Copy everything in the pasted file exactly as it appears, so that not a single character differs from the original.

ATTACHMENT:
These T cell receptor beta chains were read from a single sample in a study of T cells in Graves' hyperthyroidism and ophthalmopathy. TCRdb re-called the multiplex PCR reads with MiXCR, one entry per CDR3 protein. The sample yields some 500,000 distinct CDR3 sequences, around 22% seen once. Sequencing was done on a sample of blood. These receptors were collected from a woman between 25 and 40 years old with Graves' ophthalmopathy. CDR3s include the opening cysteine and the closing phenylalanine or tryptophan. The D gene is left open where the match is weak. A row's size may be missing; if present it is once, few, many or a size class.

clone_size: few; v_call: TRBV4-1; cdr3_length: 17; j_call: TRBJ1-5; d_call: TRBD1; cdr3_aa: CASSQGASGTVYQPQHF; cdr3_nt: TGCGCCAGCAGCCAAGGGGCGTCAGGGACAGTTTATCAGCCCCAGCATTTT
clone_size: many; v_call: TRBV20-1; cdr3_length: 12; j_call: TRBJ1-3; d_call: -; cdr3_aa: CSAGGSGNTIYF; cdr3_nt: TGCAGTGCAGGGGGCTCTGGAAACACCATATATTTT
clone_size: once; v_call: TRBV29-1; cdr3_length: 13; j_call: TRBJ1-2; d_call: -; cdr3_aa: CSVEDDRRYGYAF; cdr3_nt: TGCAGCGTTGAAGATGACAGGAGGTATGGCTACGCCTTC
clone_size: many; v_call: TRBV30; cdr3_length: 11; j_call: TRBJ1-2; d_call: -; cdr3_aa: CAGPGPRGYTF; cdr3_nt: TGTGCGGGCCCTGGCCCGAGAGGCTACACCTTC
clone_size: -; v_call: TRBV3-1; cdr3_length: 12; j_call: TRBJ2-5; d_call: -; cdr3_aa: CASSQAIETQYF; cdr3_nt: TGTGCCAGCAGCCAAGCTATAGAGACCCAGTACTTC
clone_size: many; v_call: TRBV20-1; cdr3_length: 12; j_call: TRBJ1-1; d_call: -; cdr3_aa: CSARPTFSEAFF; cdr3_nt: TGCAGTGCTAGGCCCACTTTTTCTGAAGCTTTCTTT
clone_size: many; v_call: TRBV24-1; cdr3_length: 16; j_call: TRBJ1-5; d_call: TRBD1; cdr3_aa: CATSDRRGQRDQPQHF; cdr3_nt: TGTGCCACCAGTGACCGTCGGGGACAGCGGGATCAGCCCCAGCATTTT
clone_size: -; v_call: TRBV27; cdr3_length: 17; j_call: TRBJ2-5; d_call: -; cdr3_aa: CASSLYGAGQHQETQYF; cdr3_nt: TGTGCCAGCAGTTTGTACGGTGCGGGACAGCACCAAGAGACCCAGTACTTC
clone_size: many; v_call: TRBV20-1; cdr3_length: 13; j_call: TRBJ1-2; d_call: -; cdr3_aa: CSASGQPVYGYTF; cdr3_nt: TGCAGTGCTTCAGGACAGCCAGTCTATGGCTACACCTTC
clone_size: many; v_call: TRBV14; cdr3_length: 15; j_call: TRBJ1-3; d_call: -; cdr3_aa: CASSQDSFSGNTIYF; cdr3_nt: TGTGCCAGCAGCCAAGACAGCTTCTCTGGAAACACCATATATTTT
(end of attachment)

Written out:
These T cell receptor beta chains were read from a single sample in a study of T cells in Graves' hyperthyroidism and ophthalmopathy. TCRdb re-called the multiplex PCR reads with MiXCR, one entry per CDR3 protein. The sample yields some 500,000 distinct CDR3 sequences, around 22% seen once. Sequencing was done on a sample of blood. These receptors were collected from a woman between 25 and 40 years old with Graves' ophthalmopathy. CDR3s include the opening cysteine and the closing phenylalanine or tryptophan. The D gene is left open where the match is weak. A row's size may be missing; if present it is once, few, many or a size class.

clone_size: few; v_call: TRBV4-1; cdr3_length: 17; j_call: TRBJ1-5; d_call: TRBD1; cdr3_aa: CASSQGASGTVYQPQHF; cdr3_nt: TGCGCCAGCAGCCAAGGGGCGTCAGGGACAGTTTATCAGCCCCAGCATTTT
clone_size: many; v_call: TRBV20-1; cdr3_length: 12; j_call: TRBJ1-3; d_call: -; cdr3_aa: CSAGGSGNTIYF; cdr3_nt: TGCAGTGCAGGGGGCTCTGGAAACACCATATATTTT
clone_size: once; v_call: TRBV29-1; cdr3_length: 13; j_call: TRBJ1-2; d_call: -; cdr3_aa: CSVEDDRRYGYAF; cdr3_nt: TGCAGCGTTGAAGATGACAGGAGGTATGGCTACGCCTTC
clone_size: many; v_call: TRBV30; cdr3_length: 11; j_call: TRBJ1-2; d_call: -; cdr3_aa: CAGPGPRGYTF; cdr3_nt: TGTGCGGGCCCTGGCCCGAGAGGCTACACCTTC
clone_size: -; v_call: TRBV3-1; cdr3_length: 12; j_call: TRBJ2-5; d_call: -; cdr3_aa: CASSQAIETQYF; cdr3_nt: TGTGCCAGCAGCCAAGCTATAGAGACCCAGTACTTC
clone_size: many; v_call: TRBV20-1; cdr3_length: 12; j_call: TRBJ1-1; d_call: -; cdr3_aa: CSARPTFSEAFF; cdr3_nt: TGCAGTGCTAGGCCCACTTTTTCTGAAGCTTTCTTT
clone_size: many; v_call: TRBV24-1; cdr3_length: 16; j_call: TRBJ1-5; d_call: TRBD1; cdr3_aa: CATSDRRGQRDQPQHF; cdr3_nt: TGTGCCACCAGTGACCGTCGGGGACAGCGGGATCAGCCCCAGCATTTT
clone_size: -; v_call: TRBV27; cdr3_length: 17; j_call: TRBJ2-5; d_call: -; cdr3_aa: CASSLYGAGQHQETQYF; cdr3_nt: TGTGCCAGCAGTTTGTACGGTGCGGGACAGCACCAAGAGACCCAGTACTTC
clone_size: many; v_call: TRBV20-1; cdr3_length: 13; j_call: TRBJ1-2; d_call: -; cdr3_aa: CSASGQPVYGYTF; cdr3_nt: TGCAGTGCTTCAGGACAGCCAGTCTATGGCTACACCTTC
clone_size: many; v_call: TRBV14; cdr3_length: 15; j_call: TRBJ1-3; d_call: -; cdr3_aa: CASSQDSFSGNTIYF; cdr3_nt: TGTGCCAGCAGCCAAGACAGCTTCTCTGGAAACACCATATATTTT